A focus on delivering personalised online experiences is a big part of the next wave of digital transformation for businesses, according to the chief executive of Acquia.
Working with organisations to develop a digital presence that can deliver context-relevant content is a focus for Acquia over the next 12 months, according to Tom Erickson, the CEO of the Boston-based tech firm.
"A good example might be in the sports world and recognising what type of fan you are," said Erickson. "If you're a rabid, super fan of the AFL, we'd serve up one type of information to you on an AFL team site of it, but different information if you were a casual fan. Or a totally different thing based on [demographic factors].
"What you're going to see out of us is this very big push to help organisations understand that the next generation of digital experiences is all about personalisation, contextualisation."
"It's more efficient for you as a visitor — you get a better experience — and for the brands and the organisations that are presenting that experience, they're able to get better conversions because they're serving up relevant information to the individuals, so therefore it's more valuable," the CEO said.
The innovation is not concentrated in one single firm: It's out in a community that stretches across the world. That is what I find exciting and what is driving the success of open source in this, the second wave
Acquia was founded by Dries Buytaert, the creator of the popular open source content management system Drupal.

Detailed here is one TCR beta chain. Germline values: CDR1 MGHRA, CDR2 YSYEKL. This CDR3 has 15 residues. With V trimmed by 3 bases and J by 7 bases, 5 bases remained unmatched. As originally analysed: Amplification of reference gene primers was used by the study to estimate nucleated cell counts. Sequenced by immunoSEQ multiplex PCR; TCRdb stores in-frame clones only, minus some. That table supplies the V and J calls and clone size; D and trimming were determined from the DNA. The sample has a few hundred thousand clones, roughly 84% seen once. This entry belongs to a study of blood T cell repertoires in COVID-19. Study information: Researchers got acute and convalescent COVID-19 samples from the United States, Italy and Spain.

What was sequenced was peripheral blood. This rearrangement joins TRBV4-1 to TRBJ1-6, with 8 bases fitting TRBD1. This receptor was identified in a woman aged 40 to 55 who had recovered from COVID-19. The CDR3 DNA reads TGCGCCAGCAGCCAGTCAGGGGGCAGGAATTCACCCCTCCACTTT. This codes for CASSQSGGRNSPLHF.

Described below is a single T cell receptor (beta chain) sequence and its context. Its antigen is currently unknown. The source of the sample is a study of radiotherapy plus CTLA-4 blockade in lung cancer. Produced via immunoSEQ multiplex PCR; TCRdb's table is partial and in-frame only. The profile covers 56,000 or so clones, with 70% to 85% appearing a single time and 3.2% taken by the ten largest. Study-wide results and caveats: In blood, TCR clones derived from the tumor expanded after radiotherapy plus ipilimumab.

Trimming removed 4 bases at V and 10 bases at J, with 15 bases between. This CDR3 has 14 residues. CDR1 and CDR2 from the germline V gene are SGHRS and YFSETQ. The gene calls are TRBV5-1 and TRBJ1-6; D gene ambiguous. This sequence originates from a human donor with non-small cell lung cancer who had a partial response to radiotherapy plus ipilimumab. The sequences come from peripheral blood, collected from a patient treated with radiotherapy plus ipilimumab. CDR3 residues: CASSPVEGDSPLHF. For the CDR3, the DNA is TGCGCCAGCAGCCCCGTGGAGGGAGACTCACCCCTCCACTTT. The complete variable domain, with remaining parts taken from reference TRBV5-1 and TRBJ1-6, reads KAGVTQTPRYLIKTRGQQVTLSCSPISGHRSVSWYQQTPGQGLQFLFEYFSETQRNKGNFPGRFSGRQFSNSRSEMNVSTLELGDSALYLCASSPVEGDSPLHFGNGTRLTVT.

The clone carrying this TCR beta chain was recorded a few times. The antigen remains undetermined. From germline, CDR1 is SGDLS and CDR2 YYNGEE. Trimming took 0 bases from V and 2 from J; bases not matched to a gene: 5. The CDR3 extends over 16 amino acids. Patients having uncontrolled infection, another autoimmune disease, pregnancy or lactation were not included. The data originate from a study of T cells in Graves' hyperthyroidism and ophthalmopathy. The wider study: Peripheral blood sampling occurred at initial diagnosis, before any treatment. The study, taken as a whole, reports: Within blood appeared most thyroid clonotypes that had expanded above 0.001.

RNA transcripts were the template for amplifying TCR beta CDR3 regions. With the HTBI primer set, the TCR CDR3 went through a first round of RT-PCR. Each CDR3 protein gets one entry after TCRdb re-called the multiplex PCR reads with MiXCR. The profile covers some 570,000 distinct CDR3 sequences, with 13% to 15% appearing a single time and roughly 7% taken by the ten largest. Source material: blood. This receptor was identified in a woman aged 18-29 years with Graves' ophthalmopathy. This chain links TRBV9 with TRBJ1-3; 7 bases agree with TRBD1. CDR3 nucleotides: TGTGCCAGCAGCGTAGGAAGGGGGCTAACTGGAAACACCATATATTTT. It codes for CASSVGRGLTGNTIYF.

The US-headquartered firm most recently made headlines in Australia when it won the contract to . The whole-of-government CMS will be based on Acquia's Drupal-based cloud platform.
In November last year, Australia.gov.au became the first site to be migrated to the new platform. Use of govCMS by government departments and agencies is not mandatory, but the platform is available to them as an as-a-service option.
govCMS is hosted in the Acquia Cloud, whose infrastructure is delivered Amazon's public cloud. govCMS will be delivered out of Amazon Web Services' Sydney region.
The contract is worth up to $24 million over four years for Acquia, depending on uptake of the service among government agencies.
The government sector, along with higher education and media, has traditionally been a strong market for Drupal.
"We've had government business at Acquia for a long time — we have government customers across the globe at different levels, including the European Commission. There's several federal government [customers] in the US, and state governments here in Australia and in the US," Erickson said.